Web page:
The civic body announced that it aims to make Dubai green by 2020 by turning four per cent of the city into parks and having a quarter of the emirate filled with nurseries and cultivated land.
“By conserving arid lands and expanding our green spaces, as well as nurturing an individual culture to plant trees, we can protect essential water supplies and preserve our next generation from drying up,” said Hussain Nasser Lootah, director- general of Dubai Municipality.
As part of the municipality’s efforts to make a green city, Taleb Abdul Kareem Julfar, director of the Public Parks and Horticulture Department at Dubai Municipality, explained that by 2020, nearly 380 square kilometers of the emirate will be used for cultivation purposes.
“So far we have achieved 5.09 per cent of our target, and the municipality is keen on adopting a number of strategies, implementing projects and raising public awareness for this cause,” he said.
Julfar added that the civic body intends to make four per cent of the city filled with parks, out of which 0.49 per cent has been achieved.
“We are now concentrating on the concept of ‘Greenification’, and this can be clearly seen all around us. In 2003, Dubai only had 191,655 square meters of greenery with 63,237 trees, but by 2012 we saw the results of our efforts and have increased the green spaces to 105,340 trees that covers an area of 529,827,” he said.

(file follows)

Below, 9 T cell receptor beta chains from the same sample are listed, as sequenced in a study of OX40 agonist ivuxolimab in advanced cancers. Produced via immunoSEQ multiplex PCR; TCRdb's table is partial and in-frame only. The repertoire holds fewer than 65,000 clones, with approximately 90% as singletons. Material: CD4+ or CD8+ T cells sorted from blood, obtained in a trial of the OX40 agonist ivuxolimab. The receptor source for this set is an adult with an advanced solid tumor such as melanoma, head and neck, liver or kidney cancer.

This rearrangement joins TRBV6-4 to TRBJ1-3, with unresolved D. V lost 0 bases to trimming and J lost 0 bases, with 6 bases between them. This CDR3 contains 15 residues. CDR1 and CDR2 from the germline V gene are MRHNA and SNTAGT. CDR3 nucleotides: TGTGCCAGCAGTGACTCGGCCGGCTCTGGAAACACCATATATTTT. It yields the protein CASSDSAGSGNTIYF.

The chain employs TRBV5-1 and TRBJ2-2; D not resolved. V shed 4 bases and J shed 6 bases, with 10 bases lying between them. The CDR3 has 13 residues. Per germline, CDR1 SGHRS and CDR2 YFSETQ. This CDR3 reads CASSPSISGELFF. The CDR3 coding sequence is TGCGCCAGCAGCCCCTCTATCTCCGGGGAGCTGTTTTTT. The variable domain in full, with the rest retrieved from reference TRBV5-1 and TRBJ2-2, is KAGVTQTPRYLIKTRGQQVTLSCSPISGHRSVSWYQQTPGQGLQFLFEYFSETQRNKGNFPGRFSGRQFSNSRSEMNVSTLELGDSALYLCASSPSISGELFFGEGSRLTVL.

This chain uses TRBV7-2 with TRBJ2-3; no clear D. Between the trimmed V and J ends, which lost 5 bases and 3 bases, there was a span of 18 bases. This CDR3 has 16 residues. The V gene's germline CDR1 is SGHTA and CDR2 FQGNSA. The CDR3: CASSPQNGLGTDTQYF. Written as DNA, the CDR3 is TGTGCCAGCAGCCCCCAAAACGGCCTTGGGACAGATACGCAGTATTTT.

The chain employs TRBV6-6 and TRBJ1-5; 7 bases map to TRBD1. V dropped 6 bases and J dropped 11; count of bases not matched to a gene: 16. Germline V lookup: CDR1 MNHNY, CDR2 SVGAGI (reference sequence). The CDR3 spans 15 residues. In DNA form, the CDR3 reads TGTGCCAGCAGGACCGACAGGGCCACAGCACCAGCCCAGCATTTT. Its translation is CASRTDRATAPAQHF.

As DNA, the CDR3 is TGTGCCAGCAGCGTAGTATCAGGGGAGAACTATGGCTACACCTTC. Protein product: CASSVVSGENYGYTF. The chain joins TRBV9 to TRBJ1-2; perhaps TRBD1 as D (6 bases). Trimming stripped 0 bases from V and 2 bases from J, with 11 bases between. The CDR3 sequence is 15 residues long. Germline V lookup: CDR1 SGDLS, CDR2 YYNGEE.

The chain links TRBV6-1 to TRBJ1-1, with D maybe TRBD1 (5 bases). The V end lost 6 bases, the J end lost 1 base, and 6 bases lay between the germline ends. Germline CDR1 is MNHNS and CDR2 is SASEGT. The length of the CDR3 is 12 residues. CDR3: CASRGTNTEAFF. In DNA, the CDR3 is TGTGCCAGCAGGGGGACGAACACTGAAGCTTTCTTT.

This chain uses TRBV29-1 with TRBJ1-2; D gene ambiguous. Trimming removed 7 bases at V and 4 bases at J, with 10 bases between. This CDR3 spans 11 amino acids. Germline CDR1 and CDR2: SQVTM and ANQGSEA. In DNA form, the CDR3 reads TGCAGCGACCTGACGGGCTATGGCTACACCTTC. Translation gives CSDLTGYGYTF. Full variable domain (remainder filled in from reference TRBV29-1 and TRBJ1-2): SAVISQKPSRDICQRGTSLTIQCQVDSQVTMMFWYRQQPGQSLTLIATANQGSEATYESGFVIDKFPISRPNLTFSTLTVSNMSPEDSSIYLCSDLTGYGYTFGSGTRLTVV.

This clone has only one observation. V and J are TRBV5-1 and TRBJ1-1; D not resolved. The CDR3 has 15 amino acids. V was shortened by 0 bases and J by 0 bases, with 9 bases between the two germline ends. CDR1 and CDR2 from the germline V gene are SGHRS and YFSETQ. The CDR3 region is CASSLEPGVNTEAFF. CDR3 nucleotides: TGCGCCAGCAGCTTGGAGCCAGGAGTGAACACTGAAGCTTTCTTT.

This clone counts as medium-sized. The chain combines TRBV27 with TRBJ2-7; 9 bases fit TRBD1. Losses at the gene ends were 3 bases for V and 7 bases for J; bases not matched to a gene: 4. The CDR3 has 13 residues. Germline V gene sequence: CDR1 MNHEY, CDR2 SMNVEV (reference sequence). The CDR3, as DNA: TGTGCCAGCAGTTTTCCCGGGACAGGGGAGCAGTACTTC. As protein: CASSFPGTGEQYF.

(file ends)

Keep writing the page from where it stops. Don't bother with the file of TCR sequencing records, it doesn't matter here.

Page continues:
He noted that the target of green space per capita by 2020 is 25 square meters, and emphasized that in 2013, half of that target has already been achieved.
Part of the department’s strategies include planting trees along busy highways and in wildlife sanctuaries, with Julfar pointing out that the municipality’s nurseries have increased the number of plants they grow from 19.887 million in 2003 to 34.127 million in 2012.
Apart from date palms and ghaf trees, municipal nurseries also grow various trees such as the mangrove, ashraq, markh, and wild fig.
Most of the trees planted along the roads in Nad Al Sheba, Al Ain Road, Al Aweer Road and Shaikh Mohammad Bin Zayed Road (previously known as Emirates Road), consist of date palms, ghafs and damas trees, in addition to other types of shrubs — covering a stretch of 168 kilometres.